Gothic stories generally evoke the faded elegance of the Interwar years in “Atonement” and “Rebecca” or the dark forces hiding behind 19th-century exteriors in “Crimson Peak” or “Jane Eyre.” It’s quite another thing entirely to build a Gothic romance out of Pringles cans, LiveStrong bracelets, and other unfashionable debris of the ‘00s. But that’s what makes writer/director Emerald Fennell‘s “Saltburn” so startling: There’s never a risk of “Downton Abbey”-ifying the English country house at which Oliver Quick (Barry Keoghan) spends a golden summer holiday with his new Oxford bestie Felix Catton (Jacob Elordi).
Fennell captures the power and the grandeur of her characters’ desires (and the accompanying dangerously possessive obsession) while constantly roasting them, too. While the low-rise jeans and middle parts of the late ‘90s are making a return, nothing from 15 years ago is ever cool; the film’s music, costumes, set design, and color palette take all that’s unfashionable and blows them up into the arch, dramatic ingredients for Oliver’s schemes to stay a fixture at Saltburn.
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“You can have a kind of Caravaggio-esque mise-en-scene in the world’s most beautiful room, but it can be lit by a shitty karaoke machine. That’s the human thing,” Fennell told IndieWire. “You can make it funny and evil and baroque because you have this sort of tacit understanding, hopefully, with the audience that this is a look into this doll’s house.” It is the film’s ability to hold grand compositions in balance with mundane details, the human touches reflected by the too-polished paneled walls and cavernous windows of Saltburn, that allows Fennell to build a sweeping romance that’s dark and twisted, funny and surprising.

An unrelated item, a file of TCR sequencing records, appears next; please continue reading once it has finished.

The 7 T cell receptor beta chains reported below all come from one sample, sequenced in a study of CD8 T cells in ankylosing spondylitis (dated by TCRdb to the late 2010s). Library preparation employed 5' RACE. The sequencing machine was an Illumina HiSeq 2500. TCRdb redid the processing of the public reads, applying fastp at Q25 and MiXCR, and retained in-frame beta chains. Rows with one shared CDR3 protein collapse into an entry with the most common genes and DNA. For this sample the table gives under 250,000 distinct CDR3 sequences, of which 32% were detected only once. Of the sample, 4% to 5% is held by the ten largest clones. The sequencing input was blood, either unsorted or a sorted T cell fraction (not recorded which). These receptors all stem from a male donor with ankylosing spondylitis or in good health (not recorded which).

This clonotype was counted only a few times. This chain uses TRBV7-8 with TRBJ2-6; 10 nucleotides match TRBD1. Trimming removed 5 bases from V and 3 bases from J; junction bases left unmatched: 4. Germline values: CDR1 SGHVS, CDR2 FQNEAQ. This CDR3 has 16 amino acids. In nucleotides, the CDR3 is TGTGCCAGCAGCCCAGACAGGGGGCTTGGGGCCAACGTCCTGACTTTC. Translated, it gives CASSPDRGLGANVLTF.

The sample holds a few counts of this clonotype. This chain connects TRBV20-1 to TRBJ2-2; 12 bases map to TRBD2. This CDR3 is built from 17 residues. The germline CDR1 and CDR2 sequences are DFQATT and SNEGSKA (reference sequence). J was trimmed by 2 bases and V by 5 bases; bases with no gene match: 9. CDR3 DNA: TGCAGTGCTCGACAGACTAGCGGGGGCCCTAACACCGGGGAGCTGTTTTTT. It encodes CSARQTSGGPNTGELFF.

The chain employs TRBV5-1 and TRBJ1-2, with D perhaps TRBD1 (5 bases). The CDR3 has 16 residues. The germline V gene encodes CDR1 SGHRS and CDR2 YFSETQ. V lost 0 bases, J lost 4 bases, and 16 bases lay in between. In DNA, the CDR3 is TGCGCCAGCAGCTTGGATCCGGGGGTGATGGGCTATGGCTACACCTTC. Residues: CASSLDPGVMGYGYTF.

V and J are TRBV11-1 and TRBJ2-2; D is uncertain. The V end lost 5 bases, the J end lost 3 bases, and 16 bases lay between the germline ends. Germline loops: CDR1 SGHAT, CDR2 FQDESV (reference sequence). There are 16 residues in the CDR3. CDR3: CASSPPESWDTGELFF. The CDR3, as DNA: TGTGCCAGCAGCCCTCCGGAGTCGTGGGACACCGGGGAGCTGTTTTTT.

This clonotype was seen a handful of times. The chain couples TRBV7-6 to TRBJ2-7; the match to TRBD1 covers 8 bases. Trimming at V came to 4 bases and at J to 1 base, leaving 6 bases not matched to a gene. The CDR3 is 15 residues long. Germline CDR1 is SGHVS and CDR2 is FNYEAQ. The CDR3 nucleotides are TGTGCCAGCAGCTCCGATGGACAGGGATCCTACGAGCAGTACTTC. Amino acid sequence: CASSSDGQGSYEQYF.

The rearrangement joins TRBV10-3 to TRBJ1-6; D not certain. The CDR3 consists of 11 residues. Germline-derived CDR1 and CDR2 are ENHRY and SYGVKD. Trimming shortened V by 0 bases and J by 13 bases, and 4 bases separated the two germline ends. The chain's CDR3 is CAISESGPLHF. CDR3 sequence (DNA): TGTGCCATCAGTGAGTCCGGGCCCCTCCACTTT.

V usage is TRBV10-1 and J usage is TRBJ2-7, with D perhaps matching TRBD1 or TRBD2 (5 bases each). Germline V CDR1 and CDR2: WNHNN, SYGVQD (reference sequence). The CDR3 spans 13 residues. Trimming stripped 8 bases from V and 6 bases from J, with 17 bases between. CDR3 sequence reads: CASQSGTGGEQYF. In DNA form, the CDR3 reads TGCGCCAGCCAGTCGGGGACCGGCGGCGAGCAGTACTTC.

In the videos below, watch how editor Victoria Boydell, Fennell, and production designer Suzie Davies found ways to blend the film’s tones into a give-and-take between genuine romance, twisted passion, and merciless comedy — and, in the oscillation between high and low, create a film that feels like a true character study even when things in the English countryside are going absolutely buck-wild.
The Editing of ‘Saltburn’
What we see, and the order in which we see it, always matters to a film, but the editing of “Saltburn” is an essential partner in the film’s dance between comedy, romance, thriller, and even a bit of horror. Luckily, by her own admission, editor Victoria Boydell never wants to do something so boring as being tonally even all the way through a film. Boydell’s challenge was to sculpt coverage and performance so that the audience feels Oliver’s world constantly shifting to accommodate Felix’s whims. A lot of the time, this meant avoiding the lushness of the Saltburn estate and emphasizing exactly what makes the characters pathetic or small — and therefore human.
“Both Emerald and I felt very keenly that you need to live Oliver’s experience in painful detail,” Boydell told IndieWire. “Even if the drone shots had been magnificent, it could have veered into ‘Downton Abbey’ territory. So you feel this slight awkwardness and hopefully, feel that he’s come to this house that could be quite terrible.”
When Oliver arrives at Saltburn, for example, Boydell says it was important to keep very close to his face and give us just enough of the estate to make his awe relatable and his awkwardness in such a grand place palpable. Likewise, Boydell never cuts away from the long tracking shot of Felix giving Oliver a tour of the house, because to Oliver the most attractive thing in Saltburn is Felix himself.
In the video above, watch how Boydell handled the film’s mercurial tone shifts in order to keep the audience laughing and feeling guilty about it.